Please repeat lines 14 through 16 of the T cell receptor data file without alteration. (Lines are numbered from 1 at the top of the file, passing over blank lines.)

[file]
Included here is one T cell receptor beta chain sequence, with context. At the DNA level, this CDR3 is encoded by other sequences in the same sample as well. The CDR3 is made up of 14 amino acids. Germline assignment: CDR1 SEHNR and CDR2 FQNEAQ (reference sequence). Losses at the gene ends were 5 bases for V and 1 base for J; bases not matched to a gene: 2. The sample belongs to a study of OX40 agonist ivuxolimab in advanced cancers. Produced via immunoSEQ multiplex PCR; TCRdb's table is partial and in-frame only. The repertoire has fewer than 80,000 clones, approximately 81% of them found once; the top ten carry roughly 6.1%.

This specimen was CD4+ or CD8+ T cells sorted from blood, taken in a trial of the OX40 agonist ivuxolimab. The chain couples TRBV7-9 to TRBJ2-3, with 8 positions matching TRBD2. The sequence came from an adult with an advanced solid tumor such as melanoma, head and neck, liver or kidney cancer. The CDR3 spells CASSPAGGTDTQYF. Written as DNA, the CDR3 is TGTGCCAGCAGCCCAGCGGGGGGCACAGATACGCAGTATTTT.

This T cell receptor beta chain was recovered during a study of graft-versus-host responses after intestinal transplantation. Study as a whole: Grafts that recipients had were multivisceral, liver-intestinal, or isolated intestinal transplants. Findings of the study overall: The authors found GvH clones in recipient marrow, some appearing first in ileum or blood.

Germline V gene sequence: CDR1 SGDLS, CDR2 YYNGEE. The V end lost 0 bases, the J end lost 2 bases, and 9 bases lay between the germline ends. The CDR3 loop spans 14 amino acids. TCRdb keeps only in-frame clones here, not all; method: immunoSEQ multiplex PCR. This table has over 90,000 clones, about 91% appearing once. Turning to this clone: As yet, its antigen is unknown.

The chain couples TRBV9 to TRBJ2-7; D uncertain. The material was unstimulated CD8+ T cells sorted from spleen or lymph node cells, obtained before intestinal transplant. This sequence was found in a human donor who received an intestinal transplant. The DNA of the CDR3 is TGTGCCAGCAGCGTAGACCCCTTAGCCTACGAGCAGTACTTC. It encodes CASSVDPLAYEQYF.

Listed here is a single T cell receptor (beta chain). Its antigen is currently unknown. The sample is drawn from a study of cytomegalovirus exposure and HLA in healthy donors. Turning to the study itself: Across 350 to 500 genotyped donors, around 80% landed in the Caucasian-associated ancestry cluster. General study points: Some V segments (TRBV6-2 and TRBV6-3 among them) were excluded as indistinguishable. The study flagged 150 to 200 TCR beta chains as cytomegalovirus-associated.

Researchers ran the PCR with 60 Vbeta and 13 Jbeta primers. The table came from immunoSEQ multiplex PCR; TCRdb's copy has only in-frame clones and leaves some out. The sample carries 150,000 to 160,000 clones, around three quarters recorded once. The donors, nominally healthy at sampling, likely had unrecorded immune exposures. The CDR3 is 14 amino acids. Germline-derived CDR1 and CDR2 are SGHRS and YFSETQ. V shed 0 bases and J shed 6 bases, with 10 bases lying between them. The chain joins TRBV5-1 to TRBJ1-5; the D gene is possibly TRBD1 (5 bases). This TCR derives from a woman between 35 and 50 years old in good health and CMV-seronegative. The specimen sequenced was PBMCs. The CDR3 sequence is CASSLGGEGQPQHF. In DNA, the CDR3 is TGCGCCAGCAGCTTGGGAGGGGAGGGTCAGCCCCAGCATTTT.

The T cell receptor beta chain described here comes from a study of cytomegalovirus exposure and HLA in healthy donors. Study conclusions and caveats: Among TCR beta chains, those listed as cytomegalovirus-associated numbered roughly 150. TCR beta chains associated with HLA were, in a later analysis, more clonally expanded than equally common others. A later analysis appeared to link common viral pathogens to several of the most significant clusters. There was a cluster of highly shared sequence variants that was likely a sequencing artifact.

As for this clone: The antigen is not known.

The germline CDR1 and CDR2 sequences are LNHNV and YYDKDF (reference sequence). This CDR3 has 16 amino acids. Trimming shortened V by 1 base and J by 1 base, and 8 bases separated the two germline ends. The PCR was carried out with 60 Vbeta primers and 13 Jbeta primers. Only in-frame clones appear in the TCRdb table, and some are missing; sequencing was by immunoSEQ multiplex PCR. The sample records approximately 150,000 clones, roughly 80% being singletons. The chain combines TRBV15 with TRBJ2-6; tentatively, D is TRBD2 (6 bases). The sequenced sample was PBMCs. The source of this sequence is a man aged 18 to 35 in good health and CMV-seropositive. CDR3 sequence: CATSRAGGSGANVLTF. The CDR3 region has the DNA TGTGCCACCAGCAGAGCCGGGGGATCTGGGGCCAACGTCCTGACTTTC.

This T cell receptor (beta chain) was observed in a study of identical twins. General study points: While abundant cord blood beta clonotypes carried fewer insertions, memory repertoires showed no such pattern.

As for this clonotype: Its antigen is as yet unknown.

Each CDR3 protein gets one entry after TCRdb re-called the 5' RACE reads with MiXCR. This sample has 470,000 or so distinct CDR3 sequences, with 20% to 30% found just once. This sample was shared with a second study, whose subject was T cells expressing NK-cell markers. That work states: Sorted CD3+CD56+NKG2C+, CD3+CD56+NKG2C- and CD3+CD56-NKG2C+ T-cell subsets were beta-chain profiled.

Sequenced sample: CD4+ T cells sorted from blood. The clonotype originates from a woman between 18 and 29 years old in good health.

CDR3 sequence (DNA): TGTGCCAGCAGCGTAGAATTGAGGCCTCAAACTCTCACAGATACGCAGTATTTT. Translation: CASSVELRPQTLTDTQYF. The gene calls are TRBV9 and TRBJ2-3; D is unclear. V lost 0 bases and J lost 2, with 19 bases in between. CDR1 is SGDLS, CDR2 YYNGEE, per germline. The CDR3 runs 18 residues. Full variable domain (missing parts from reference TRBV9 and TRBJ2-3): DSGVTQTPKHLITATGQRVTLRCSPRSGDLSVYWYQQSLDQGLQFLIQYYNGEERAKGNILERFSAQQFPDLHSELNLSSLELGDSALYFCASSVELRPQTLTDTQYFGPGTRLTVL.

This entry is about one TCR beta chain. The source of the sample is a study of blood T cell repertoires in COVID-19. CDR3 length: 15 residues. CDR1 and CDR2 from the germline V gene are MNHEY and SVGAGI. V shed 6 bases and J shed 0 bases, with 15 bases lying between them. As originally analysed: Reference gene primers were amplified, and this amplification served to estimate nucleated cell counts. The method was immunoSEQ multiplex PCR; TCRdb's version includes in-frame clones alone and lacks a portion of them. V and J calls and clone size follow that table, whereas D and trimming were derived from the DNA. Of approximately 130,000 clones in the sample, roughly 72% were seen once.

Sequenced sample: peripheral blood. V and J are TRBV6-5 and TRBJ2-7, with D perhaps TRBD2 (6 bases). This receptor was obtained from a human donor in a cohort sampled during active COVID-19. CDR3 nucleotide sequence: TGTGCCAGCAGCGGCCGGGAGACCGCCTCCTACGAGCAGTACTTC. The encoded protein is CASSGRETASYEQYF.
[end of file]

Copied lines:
Sequenced sample: CD4+ T cells sorted from blood. The clonotype originates from a woman between 18 and 29 years old in good health.

CDR3 sequence (DNA): TGTGCCAGCAGCGTAGAATTGAGGCCTCAAACTCTCACAGATACGCAGTATTTT. Translation: CASSVELRPQTLTDTQYF. The gene calls are TRBV9 and TRBJ2-3; D is unclear. V lost 0 bases and J lost 2, with 19 bases in between. CDR1 is SGDLS, CDR2 YYNGEE, per germline. The CDR3 runs 18 residues. Full variable domain (missing parts from reference TRBV9 and TRBJ2-3): DSGVTQTPKHLITATGQRVTLRCSPRSGDLSVYWYQQSLDQGLQFLIQYYNGEERAKGNILERFSAQQFPDLHSELNLSSLELGDSALYFCASSVELRPQTLTDTQYFGPGTRLTVL.

This entry is about one TCR beta chain. The source of the sample is a study of blood T cell repertoires in COVID-19. CDR3 length: 15 residues. CDR1 and CDR2 from the germline V gene are MNHEY and SVGAGI. V shed 6 bases and J shed 0 bases, with 15 bases lying between them. As originally analysed: Reference gene primers were amplified, and this amplification served to estimate nucleated cell counts. The method was immunoSEQ multiplex PCR; TCRdb's version includes in-frame clones alone and lacks a portion of them. V and J calls and clone size follow that table, whereas D and trimming were derived from the DNA. Of approximately 130,000 clones in the sample, roughly 72% were seen once.